A Healthy Back
Your back requires proper care to keep it working. If your back isn’t working right, you will suffer. An injured back affects your ability to move your neck, head, limbs, and your hips.
The muscles in your back are unlike many other muscles in your body – they are almost always in use.
- The muscles in your back hold your torso in an upright position throughout the day.
- The muscles in the back assist you every time you pick something up, whether it’s a pen or a concrete block.
- The muscles in the back support your posture while you sit in your chair, and the muscles in the back even work at night when you sleep.
Good Posture and Bad Posture
Your back is composed of three natural curves that form an S-shape:
- Cervical curve in the neck area
- Thoracic curve in the middle back area
- Lumbar curve in the lower back area
When you use good posture, your three natural curves are properly aligned – your ears, shoulders, and hips are in a straight line – supported by strong, flexible muscles. Without support from strong, flexible muscles, your back loses its three natural curves. Poor posture can lead to pain and serious injury. Good posture helps prevent back strain and pain.
Injuries to the back can be very debilitating, causing you a lot of pain, time away from work, and often requiring physical therapy or even surgery. Everyone whose job involves stressful lifting or awkward postures is at risk for a back injury.
Avoid lifting from the floor whenever possible. If you must lift from the floor, do not bend at the waist. By lifting with your large, strong leg muscles instead of the small muscles of the back, you can prevent back injuries and reduce low back pain.
Some Lifting Techniques:
- Get as close as possible to the object you are lifting, as if you are hugging the object. Having the object close to your body puts less force on your low back. Don’t bend over the object. Bend your knees, squatting in front of the object, keeping yourself in an upright position while squatting to pick it up.
- Lift the object slowly and carefully, using your leg and arm muscles to lift, not pulling with your back. Your legs are the strongest muscles in your body, so use them.
- Keep your head up and look straight ahead while making the lift.
- While lifting, keep the object as close to your body as possible.
- Keep abdominal (stomach) muscles tight while making the lift. Don’t hold your breath while tightening your stomach muscles.
- Turn with your feet, not your back. Your back isn’t built for twisting from side to side.
- Use the same techniques when you put the object down.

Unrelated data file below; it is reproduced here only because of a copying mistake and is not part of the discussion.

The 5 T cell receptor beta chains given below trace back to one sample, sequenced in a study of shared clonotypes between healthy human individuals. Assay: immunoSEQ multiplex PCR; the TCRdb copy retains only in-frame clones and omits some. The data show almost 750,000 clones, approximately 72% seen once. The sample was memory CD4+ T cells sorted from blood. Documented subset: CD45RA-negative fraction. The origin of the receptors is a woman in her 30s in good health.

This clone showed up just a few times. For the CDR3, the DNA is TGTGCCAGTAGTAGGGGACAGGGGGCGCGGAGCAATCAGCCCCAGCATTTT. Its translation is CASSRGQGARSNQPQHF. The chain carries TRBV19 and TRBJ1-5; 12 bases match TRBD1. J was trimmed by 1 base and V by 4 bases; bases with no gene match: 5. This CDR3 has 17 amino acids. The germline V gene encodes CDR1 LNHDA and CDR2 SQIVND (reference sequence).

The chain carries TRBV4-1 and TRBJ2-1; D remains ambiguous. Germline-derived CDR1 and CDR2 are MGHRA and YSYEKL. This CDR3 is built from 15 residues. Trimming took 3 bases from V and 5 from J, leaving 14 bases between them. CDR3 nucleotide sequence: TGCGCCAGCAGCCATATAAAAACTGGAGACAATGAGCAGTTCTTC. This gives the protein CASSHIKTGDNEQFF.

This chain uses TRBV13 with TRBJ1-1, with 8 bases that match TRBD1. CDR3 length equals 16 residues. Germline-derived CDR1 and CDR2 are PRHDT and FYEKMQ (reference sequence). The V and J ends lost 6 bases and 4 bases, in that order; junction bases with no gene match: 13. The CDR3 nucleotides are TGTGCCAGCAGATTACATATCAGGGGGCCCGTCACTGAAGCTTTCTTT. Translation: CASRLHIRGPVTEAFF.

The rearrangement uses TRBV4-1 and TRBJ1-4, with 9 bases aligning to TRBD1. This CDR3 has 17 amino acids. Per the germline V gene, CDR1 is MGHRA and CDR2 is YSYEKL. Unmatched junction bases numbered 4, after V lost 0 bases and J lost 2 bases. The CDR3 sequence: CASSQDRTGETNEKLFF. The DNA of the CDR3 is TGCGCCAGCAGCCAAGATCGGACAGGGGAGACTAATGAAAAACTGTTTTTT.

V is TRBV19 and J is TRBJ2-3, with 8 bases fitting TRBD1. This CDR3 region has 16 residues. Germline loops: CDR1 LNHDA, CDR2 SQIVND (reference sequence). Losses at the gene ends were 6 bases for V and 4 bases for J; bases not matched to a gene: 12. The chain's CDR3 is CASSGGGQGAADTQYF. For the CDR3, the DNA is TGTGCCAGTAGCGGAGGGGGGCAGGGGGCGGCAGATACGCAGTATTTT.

- If the object is too big or too heavy for you to lift using these techniques, use mechanical assistance or get someone else to help you.
When reaching for objects:
- Do not reach for an object unless you are sure you’re strong enough to lift it.
- Use a step ladder to reach objects that are above your shoulder height. Elevate yourself until the object is at least chest level, preferably waist height.
- Avoid awkward stretches while reaching. This will stress your back and could cause you to lose your balance.
- Don’t depend on structures to support you, for example, a shelf support, a storage rack, etc. These could easily give way if you pull or tug on them.
Back exercises also play an important role in keeping your back strong, healthy, and flexible. A properly exercised back is less likely to be injured. Your doctor can recommend the best exercises for you, taking into account your physical condition and the type of work you do.
There is a lot of controversy about using back belts to control low back injuries in workers who don’t have an existing injury. According to a report published by the National Safety Council, available scientific data does not completely support nor condemn the use of back belts to control low back injuries.
If you do use a back belt, be aware that you may experience a false sense of security by wearing the belt. You may be tempted to lift loads you wouldn’t otherwise lift. Remember, it’s your back doing the work, not the belt!
Always be alert for situations that could cause a back injury. Be kind to your back. Don’t take unnecessary chances. By following proper lifting and reaching techniques and exercising properly, you’ll help keep back problems behind you!
Correct posture, proper lifting, and a good exercise program are the best prevention for back and neck injuries.